A new plan includes alternative transportation like rail, buses, bikes, and walking, living within the means of the asphalt plants we already have and then phasing them out completely in favor of new ways. I know I know, “then we wouldn’t have any roads!” I can hear the people bellowing. We might notice that we have way too many roads already and can’t even take care of those (ie, the “pothole problem” in Petaluma). Step one: alternative transportation: focus on creating ways for people to get around without cars, and so those without driver’s licenses, like the elderly and the kids, can get around too. Then the roads won’t be trashed so fast and we won’t need as much asphalt in the beginning. Later we might not need any asphalt. We do not want to head in the wrong direction by approving more asphalt plants, we are wanting to head in the RIGHT direction by decreasing our consumption of detrimental materials. If not now during this key time, before the plant even exists, WHEN?

The truth is, we don’t always know where we will end up and I know people like to be in control. I think this is the real issue. We want to know where we are going, even if it is straight off a cliff. But it doesn’t have to be off a cliff. We can create the reality we want to live in and it is not magical thinking to do so. It takes specific local actions like not approving a new asphalt plant for a start.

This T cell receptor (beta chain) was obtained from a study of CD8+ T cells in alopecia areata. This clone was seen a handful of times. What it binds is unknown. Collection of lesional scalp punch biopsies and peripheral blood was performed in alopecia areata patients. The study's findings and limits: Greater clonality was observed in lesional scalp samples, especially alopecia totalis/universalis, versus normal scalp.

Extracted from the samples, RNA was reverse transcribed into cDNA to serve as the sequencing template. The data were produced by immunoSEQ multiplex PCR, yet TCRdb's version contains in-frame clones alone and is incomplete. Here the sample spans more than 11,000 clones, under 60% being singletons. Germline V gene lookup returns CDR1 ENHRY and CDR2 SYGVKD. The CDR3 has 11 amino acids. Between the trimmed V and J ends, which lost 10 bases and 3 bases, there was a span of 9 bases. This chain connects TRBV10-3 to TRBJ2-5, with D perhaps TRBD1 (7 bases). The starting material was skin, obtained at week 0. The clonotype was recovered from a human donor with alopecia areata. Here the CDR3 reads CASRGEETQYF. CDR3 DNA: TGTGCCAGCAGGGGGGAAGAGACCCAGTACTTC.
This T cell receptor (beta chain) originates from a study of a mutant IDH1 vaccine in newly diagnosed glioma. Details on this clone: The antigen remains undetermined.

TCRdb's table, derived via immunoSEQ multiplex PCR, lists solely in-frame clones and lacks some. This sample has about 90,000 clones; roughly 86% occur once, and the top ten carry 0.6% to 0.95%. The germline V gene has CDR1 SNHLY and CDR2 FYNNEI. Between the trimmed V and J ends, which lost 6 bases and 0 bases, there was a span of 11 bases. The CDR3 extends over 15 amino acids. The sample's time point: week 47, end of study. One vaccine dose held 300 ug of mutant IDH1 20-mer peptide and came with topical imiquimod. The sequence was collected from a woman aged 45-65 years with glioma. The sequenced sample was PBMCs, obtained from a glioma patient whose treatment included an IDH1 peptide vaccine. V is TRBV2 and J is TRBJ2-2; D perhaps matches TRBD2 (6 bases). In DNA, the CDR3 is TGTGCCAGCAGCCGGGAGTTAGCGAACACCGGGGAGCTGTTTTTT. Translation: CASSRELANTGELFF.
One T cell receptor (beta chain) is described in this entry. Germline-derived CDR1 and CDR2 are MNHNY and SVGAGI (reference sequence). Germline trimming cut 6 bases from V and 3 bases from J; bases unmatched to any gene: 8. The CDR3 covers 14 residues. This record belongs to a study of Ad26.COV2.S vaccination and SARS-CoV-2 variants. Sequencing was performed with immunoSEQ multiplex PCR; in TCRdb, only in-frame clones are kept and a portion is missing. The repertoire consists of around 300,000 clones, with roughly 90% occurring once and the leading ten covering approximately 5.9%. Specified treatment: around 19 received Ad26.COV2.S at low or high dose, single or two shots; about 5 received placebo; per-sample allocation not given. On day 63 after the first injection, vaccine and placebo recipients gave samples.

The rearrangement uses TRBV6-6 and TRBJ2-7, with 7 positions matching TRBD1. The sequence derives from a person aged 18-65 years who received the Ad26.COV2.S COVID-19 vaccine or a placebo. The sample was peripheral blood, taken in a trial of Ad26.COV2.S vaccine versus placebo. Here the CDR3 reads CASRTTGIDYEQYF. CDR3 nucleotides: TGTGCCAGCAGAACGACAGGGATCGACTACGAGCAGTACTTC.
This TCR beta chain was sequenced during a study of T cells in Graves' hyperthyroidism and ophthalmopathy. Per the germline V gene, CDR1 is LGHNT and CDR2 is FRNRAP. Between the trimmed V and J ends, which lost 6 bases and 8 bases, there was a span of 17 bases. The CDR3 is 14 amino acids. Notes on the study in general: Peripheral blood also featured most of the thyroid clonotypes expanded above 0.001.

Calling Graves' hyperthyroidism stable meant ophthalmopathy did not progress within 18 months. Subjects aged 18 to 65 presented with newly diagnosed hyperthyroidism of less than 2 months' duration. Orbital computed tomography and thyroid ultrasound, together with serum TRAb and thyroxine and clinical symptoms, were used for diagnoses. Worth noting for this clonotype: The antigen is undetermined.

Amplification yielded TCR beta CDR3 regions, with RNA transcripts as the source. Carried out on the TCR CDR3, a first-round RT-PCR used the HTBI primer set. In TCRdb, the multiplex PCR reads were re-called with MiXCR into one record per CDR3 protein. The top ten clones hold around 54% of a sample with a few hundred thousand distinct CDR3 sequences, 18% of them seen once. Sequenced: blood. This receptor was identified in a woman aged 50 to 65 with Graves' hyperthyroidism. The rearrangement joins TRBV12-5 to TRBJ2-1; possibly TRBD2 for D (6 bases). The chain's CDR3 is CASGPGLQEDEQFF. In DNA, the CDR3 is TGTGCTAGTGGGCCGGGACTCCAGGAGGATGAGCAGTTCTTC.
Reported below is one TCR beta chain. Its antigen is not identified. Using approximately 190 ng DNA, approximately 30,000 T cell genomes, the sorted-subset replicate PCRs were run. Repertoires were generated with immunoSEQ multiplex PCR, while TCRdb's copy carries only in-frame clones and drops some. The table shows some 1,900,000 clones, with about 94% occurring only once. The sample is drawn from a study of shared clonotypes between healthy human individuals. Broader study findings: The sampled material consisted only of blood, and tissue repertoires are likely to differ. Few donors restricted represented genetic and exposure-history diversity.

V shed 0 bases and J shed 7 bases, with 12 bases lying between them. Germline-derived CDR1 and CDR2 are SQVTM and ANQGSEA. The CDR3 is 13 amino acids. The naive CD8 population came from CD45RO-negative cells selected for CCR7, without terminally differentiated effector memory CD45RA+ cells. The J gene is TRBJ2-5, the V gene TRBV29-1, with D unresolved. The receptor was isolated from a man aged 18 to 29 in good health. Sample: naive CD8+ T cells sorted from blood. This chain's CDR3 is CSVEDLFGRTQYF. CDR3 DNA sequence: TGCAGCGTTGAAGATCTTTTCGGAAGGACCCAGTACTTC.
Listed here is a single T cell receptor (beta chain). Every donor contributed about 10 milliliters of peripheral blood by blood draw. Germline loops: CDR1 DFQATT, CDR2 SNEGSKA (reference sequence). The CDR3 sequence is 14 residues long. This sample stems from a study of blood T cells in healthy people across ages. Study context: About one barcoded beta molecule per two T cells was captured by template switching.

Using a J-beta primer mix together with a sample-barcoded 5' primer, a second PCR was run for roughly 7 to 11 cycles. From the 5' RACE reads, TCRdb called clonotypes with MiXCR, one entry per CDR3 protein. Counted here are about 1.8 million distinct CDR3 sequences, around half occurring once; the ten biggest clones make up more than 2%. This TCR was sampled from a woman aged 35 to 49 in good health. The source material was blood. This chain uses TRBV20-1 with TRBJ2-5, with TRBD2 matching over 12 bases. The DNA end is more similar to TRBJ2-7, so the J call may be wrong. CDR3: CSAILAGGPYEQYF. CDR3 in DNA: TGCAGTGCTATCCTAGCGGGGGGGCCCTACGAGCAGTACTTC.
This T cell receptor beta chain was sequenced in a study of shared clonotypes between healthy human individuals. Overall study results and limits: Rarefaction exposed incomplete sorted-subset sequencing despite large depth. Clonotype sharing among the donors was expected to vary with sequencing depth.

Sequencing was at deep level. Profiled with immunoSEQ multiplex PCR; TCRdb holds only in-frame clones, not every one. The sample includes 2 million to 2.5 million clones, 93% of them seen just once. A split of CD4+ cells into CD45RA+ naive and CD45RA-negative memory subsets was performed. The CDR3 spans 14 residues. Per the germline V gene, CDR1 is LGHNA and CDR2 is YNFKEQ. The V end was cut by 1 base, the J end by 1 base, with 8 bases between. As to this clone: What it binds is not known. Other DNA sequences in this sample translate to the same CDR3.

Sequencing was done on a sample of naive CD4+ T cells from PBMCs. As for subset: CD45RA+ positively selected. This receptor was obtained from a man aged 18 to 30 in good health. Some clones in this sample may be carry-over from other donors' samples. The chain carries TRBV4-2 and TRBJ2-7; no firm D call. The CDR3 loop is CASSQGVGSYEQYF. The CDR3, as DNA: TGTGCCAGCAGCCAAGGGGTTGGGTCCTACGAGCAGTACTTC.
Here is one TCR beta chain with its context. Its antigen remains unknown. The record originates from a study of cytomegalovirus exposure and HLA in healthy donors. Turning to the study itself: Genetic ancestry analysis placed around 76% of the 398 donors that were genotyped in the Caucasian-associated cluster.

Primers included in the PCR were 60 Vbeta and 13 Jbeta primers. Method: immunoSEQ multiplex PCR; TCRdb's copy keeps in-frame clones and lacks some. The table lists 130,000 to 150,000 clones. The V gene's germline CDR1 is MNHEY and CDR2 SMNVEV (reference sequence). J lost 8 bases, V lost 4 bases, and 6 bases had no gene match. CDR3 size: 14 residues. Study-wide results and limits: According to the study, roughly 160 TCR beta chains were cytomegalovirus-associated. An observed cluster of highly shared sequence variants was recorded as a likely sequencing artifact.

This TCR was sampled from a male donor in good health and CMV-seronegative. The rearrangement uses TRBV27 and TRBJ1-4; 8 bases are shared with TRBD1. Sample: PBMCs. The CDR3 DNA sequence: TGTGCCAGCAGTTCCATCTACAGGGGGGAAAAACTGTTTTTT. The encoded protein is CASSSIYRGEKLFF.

If you want to know more about this issue–

In the meantime, a few small things about the asphalt plant:
1) the city of Petaluma, the Sierra Club and LOTS of others oppose the plant. Sonoma county is forcing us to have it at this point.
2) It would exceed noise levels allowed by the general plan and just won an amendment to the plan to go ahead.
3) There would be between 175 and 750 trucks per day going in and out and getting on the freeway.
4) The plant could operate 24/7 80% of the time
5) All their figures are spread out over 12 months, when in reality, most of their work is in the drier 8 months—spring, summer fall, during the times when we want to be outside) so all figures can really be seen as a third more when compacted this way.
6) There are so many more startling facts about this project, go have a read at


local waters